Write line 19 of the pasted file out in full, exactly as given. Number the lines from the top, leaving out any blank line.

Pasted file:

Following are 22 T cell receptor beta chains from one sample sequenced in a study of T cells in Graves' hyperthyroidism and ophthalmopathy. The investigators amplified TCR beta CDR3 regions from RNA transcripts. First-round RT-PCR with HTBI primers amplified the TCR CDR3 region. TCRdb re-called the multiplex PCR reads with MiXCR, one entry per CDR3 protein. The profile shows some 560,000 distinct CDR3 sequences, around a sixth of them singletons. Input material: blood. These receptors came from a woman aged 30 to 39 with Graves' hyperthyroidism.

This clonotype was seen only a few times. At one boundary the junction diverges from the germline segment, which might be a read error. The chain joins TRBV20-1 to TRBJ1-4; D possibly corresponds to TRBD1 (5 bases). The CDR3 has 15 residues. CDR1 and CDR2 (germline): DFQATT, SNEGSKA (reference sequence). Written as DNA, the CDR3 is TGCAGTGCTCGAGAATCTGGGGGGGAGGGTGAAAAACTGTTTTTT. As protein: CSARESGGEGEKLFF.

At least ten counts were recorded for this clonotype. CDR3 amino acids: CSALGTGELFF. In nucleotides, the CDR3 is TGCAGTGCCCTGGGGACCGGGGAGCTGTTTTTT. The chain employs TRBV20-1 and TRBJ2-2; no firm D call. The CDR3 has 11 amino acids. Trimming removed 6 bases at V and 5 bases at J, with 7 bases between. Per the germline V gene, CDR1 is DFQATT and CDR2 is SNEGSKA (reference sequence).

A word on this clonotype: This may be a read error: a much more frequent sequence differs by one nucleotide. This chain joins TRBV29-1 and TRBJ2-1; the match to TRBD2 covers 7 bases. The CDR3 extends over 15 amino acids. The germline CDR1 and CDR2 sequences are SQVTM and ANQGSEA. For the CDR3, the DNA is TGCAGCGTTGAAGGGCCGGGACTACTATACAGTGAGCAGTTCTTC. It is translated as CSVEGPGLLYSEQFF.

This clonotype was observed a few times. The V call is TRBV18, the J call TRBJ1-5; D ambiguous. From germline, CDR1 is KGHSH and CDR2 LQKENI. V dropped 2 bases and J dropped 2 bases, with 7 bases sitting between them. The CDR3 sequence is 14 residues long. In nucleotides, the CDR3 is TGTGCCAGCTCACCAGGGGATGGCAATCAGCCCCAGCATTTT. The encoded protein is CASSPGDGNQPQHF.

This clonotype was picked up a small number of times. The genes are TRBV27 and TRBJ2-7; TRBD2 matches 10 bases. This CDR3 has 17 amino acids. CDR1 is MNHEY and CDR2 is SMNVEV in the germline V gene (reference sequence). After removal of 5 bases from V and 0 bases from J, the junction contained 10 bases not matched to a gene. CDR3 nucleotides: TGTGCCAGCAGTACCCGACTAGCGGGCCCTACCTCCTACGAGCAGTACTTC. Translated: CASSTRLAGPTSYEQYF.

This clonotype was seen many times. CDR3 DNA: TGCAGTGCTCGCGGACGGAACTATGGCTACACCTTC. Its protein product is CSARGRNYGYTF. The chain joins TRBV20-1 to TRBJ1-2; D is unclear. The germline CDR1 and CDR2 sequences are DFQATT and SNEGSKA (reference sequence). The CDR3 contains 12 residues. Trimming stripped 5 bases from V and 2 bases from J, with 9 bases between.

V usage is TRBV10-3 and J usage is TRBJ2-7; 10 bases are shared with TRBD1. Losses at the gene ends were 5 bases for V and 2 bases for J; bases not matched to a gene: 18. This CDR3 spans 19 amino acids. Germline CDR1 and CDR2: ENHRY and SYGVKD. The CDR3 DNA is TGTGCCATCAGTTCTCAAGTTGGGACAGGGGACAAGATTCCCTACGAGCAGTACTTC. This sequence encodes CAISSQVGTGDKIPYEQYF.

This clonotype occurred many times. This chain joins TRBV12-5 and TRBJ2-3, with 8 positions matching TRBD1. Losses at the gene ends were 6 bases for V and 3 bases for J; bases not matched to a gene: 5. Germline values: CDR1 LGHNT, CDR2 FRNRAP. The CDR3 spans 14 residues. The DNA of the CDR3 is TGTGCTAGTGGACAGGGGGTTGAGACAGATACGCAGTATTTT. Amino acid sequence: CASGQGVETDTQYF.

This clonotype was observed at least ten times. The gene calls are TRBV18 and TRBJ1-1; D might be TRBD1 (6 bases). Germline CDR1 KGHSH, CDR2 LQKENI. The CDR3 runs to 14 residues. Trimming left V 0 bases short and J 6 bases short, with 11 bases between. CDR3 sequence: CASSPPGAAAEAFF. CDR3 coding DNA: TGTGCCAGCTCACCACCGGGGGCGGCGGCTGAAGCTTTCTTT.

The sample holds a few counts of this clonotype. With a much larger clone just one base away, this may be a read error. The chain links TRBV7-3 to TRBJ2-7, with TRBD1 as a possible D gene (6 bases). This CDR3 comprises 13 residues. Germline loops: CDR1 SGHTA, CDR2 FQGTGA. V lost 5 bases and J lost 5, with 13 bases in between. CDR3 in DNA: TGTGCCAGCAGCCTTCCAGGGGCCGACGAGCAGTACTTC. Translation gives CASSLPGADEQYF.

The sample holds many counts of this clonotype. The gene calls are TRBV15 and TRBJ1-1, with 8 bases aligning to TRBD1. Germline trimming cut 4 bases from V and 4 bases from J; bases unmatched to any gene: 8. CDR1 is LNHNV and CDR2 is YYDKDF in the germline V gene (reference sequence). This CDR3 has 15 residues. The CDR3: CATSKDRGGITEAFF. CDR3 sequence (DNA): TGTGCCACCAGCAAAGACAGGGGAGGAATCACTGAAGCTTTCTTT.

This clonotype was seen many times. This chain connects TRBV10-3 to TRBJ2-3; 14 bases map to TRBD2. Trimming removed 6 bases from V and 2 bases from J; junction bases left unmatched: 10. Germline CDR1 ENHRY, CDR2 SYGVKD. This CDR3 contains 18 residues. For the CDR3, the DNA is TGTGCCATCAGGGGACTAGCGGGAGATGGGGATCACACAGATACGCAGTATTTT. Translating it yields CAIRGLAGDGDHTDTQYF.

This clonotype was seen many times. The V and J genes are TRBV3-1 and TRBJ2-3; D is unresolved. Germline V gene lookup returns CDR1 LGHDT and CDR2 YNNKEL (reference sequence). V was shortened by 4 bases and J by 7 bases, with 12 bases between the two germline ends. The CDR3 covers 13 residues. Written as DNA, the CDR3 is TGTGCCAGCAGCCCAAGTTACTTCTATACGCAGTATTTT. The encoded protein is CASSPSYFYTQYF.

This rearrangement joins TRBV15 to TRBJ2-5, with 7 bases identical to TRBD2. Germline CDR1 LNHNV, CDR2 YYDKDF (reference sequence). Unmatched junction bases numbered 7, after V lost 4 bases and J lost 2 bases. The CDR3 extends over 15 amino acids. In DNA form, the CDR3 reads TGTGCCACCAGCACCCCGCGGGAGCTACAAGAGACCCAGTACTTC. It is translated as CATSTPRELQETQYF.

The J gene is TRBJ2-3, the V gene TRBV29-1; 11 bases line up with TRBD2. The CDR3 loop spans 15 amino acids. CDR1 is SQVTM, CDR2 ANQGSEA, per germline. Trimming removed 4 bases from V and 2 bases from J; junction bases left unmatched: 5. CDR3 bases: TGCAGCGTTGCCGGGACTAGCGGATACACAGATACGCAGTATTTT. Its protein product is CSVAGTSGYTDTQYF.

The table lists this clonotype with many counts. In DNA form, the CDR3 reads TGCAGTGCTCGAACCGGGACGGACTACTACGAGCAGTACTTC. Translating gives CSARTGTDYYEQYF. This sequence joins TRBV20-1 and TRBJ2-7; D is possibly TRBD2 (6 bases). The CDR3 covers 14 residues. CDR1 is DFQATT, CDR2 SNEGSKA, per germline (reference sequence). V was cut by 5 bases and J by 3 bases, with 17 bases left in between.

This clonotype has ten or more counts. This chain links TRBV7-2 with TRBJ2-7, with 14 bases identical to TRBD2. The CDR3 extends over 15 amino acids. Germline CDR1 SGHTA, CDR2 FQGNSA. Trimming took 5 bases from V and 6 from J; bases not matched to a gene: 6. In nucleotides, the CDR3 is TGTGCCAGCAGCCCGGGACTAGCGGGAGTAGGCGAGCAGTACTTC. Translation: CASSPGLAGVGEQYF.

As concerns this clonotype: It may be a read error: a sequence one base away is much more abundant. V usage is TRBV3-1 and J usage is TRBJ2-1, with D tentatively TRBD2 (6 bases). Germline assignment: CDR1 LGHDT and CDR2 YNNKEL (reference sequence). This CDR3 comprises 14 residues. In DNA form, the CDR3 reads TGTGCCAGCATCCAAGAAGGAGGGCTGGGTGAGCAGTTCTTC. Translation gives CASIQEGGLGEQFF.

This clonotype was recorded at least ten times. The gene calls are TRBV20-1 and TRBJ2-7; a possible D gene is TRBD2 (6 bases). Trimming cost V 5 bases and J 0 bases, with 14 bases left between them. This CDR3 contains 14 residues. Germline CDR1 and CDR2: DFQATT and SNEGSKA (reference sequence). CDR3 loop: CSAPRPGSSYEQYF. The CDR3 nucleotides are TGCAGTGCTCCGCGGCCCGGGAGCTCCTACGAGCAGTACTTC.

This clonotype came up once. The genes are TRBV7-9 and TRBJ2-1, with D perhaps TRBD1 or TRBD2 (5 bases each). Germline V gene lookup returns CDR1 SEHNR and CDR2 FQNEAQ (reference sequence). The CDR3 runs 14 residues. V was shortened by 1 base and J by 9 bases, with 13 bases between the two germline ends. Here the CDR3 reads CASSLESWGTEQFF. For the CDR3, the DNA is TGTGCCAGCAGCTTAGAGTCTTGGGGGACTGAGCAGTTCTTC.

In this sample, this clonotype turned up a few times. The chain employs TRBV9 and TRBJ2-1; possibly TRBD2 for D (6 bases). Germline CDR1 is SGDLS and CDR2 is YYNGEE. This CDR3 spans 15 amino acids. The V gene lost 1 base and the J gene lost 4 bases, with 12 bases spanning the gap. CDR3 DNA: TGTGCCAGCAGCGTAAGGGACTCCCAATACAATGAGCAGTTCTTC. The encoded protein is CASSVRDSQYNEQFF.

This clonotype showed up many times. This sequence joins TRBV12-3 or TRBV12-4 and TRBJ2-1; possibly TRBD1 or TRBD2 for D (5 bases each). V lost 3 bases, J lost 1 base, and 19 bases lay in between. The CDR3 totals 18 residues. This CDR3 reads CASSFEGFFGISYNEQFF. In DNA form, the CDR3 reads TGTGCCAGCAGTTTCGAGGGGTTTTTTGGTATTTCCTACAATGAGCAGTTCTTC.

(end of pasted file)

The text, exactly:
As concerns this clonotype: It may be a read error: a sequence one base away is much more abundant. V usage is TRBV3-1 and J usage is TRBJ2-1, with D tentatively TRBD2 (6 bases). Germline assignment: CDR1 LGHDT and CDR2 YNNKEL (reference sequence). This CDR3 comprises 14 residues. In DNA form, the CDR3 reads TGTGCCAGCATCCAAGAAGGAGGGCTGGGTGAGCAGTTCTTC. Translation gives CASIQEGGLGEQFF.